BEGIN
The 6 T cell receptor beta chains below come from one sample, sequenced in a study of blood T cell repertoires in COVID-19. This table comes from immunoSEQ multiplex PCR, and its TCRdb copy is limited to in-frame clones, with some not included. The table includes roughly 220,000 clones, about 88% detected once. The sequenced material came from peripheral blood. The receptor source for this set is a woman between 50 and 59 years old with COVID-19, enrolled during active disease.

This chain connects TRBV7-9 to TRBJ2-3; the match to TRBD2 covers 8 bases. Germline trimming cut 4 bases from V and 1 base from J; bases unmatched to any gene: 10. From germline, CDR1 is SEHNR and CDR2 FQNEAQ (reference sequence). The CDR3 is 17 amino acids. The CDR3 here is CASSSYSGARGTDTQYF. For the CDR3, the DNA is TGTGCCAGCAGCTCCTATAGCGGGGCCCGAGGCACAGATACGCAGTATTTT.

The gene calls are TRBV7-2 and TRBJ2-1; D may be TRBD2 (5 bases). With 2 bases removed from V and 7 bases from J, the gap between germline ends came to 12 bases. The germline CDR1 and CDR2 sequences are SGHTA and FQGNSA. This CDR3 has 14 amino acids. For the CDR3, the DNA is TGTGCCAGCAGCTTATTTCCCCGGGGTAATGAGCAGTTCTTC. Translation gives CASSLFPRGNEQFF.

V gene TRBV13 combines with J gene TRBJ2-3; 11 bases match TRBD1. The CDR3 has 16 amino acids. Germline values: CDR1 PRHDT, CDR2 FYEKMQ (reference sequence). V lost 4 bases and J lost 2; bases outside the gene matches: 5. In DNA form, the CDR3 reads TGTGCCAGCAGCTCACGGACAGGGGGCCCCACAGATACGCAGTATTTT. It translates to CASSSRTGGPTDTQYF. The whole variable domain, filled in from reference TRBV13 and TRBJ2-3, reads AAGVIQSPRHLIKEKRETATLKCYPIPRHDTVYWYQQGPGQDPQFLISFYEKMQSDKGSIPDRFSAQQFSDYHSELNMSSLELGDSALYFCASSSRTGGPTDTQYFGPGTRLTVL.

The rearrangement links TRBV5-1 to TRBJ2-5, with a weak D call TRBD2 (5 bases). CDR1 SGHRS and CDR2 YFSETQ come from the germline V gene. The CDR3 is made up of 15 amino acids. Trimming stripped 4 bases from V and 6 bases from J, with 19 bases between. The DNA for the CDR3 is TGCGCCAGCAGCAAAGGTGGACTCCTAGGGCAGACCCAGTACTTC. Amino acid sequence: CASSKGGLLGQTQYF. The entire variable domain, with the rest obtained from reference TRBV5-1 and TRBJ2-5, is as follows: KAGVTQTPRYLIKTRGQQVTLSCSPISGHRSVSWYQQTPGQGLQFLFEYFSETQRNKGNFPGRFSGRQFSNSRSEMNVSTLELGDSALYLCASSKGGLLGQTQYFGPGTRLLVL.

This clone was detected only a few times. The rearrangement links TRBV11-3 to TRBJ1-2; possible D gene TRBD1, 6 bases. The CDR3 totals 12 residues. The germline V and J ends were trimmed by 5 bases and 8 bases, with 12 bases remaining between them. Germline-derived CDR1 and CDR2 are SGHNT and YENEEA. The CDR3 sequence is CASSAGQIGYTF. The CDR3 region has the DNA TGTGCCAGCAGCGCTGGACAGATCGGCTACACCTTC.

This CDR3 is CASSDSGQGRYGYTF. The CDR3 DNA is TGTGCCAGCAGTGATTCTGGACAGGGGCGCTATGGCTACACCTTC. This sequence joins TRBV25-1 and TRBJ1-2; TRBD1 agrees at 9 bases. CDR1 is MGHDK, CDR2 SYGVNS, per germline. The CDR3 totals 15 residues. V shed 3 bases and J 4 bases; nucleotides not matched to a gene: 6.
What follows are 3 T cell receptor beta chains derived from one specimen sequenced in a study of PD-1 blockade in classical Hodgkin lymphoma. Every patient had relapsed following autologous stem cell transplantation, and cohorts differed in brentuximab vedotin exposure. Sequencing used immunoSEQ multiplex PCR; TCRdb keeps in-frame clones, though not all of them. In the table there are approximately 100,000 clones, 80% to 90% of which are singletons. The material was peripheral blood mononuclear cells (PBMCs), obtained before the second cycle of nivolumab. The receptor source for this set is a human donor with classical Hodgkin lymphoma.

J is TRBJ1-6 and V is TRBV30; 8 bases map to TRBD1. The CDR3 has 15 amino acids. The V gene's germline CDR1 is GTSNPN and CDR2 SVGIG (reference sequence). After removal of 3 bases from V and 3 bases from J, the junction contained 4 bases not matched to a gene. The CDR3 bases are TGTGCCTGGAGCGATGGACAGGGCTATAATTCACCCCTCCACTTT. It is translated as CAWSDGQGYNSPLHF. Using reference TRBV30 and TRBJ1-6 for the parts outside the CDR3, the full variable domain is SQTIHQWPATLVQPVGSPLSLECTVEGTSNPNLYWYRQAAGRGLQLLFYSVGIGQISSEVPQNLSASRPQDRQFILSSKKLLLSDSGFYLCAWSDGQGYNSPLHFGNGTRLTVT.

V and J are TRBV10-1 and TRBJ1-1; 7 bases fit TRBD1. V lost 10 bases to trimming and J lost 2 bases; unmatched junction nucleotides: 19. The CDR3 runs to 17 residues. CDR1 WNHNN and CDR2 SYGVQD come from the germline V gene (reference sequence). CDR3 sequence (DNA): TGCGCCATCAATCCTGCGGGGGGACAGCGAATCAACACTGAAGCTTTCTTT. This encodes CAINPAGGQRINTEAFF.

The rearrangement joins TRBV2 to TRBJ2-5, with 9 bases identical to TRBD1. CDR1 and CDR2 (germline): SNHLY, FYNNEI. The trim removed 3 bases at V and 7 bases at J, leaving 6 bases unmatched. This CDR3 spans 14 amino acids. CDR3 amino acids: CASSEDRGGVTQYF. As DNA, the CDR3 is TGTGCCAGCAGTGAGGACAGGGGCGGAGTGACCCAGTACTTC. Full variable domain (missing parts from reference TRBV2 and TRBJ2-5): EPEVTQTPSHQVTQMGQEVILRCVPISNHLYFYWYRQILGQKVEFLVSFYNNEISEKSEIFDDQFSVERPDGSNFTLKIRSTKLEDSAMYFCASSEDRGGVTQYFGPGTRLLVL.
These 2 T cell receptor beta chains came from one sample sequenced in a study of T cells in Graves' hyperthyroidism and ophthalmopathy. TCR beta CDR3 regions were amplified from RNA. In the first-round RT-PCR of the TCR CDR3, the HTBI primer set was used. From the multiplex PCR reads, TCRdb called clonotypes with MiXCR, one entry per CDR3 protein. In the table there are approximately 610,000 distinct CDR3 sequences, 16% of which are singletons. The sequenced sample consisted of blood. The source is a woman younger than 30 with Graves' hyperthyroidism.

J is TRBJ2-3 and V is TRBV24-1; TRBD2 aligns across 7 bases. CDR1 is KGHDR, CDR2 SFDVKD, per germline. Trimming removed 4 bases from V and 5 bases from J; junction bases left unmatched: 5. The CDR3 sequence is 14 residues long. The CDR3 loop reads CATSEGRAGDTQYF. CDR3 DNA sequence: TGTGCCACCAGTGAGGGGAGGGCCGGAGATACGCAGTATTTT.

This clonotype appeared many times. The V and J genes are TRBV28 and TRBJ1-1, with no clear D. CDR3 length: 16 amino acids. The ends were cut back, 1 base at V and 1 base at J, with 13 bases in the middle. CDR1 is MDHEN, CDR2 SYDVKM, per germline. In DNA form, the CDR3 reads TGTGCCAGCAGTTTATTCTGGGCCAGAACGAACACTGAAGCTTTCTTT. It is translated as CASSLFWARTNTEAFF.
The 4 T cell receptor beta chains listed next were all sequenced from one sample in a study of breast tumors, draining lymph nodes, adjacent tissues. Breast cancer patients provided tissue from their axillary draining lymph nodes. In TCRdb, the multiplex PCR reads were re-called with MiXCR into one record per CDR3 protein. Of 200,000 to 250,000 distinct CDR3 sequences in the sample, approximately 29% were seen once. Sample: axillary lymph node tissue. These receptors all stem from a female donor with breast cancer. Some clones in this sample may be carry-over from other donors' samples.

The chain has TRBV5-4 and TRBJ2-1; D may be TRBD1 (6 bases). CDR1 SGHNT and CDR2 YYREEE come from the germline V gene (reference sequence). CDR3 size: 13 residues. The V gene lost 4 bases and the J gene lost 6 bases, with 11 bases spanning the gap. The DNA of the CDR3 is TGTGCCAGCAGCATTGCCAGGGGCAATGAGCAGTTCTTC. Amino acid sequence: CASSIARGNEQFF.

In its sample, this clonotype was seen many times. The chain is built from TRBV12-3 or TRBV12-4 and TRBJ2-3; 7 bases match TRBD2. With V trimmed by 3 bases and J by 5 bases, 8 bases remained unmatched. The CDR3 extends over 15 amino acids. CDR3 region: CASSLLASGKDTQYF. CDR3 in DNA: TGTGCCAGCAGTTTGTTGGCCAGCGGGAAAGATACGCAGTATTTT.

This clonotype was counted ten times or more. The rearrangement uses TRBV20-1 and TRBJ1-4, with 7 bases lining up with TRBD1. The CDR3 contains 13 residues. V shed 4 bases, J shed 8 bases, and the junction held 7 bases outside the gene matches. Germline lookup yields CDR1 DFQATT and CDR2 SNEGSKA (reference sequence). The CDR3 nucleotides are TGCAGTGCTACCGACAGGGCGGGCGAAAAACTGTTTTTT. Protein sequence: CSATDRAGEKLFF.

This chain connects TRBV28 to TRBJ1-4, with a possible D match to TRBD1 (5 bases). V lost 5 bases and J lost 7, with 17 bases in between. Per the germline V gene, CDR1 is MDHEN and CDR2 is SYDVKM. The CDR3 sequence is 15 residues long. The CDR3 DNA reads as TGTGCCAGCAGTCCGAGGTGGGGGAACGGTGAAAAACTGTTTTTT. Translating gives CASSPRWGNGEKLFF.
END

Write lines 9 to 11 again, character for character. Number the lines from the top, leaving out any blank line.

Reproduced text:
J is TRBJ1-6 and V is TRBV30; 8 bases map to TRBD1. The CDR3 has 15 amino acids. The V gene's germline CDR1 is GTSNPN and CDR2 SVGIG (reference sequence). After removal of 3 bases from V and 3 bases from J, the junction contained 4 bases not matched to a gene. The CDR3 bases are TGTGCCTGGAGCGATGGACAGGGCTATAATTCACCCCTCCACTTT. It is translated as CAWSDGQGYNSPLHF. Using reference TRBV30 and TRBJ1-6 for the parts outside the CDR3, the full variable domain is SQTIHQWPATLVQPVGSPLSLECTVEGTSNPNLYWYRQAAGRGLQLLFYSVGIGQISSEVPQNLSASRPQDRQFILSSKKLLLSDSGFYLCAWSDGQGYNSPLHFGNGTRLTVT.

V and J are TRBV10-1 and TRBJ1-1; 7 bases fit TRBD1. V lost 10 bases to trimming and J lost 2 bases; unmatched junction nucleotides: 19. The CDR3 runs to 17 residues. CDR1 WNHNN and CDR2 SYGVQD come from the germline V gene (reference sequence). CDR3 sequence (DNA): TGCGCCATCAATCCTGCGGGGGGACAGCGAATCAACACTGAAGCTTTCTTT. This encodes CAINPAGGQRINTEAFF.

The rearrangement joins TRBV2 to TRBJ2-5, with 9 bases identical to TRBD1. CDR1 and CDR2 (germline): SNHLY, FYNNEI. The trim removed 3 bases at V and 7 bases at J, leaving 6 bases unmatched. This CDR3 spans 14 amino acids. CDR3 amino acids: CASSEDRGGVTQYF. As DNA, the CDR3 is TGTGCCAGCAGTGAGGACAGGGGCGGAGTGACCCAGTACTTC. Full variable domain (missing parts from reference TRBV2 and TRBJ2-5): EPEVTQTPSHQVTQMGQEVILRCVPISNHLYFYWYRQILGQKVEFLVSFYNNEISEKSEIFDDQFSVERPDGSNFTLKIRSTKLEDSAMYFCASSEDRGGVTQYFGPGTRLLVL.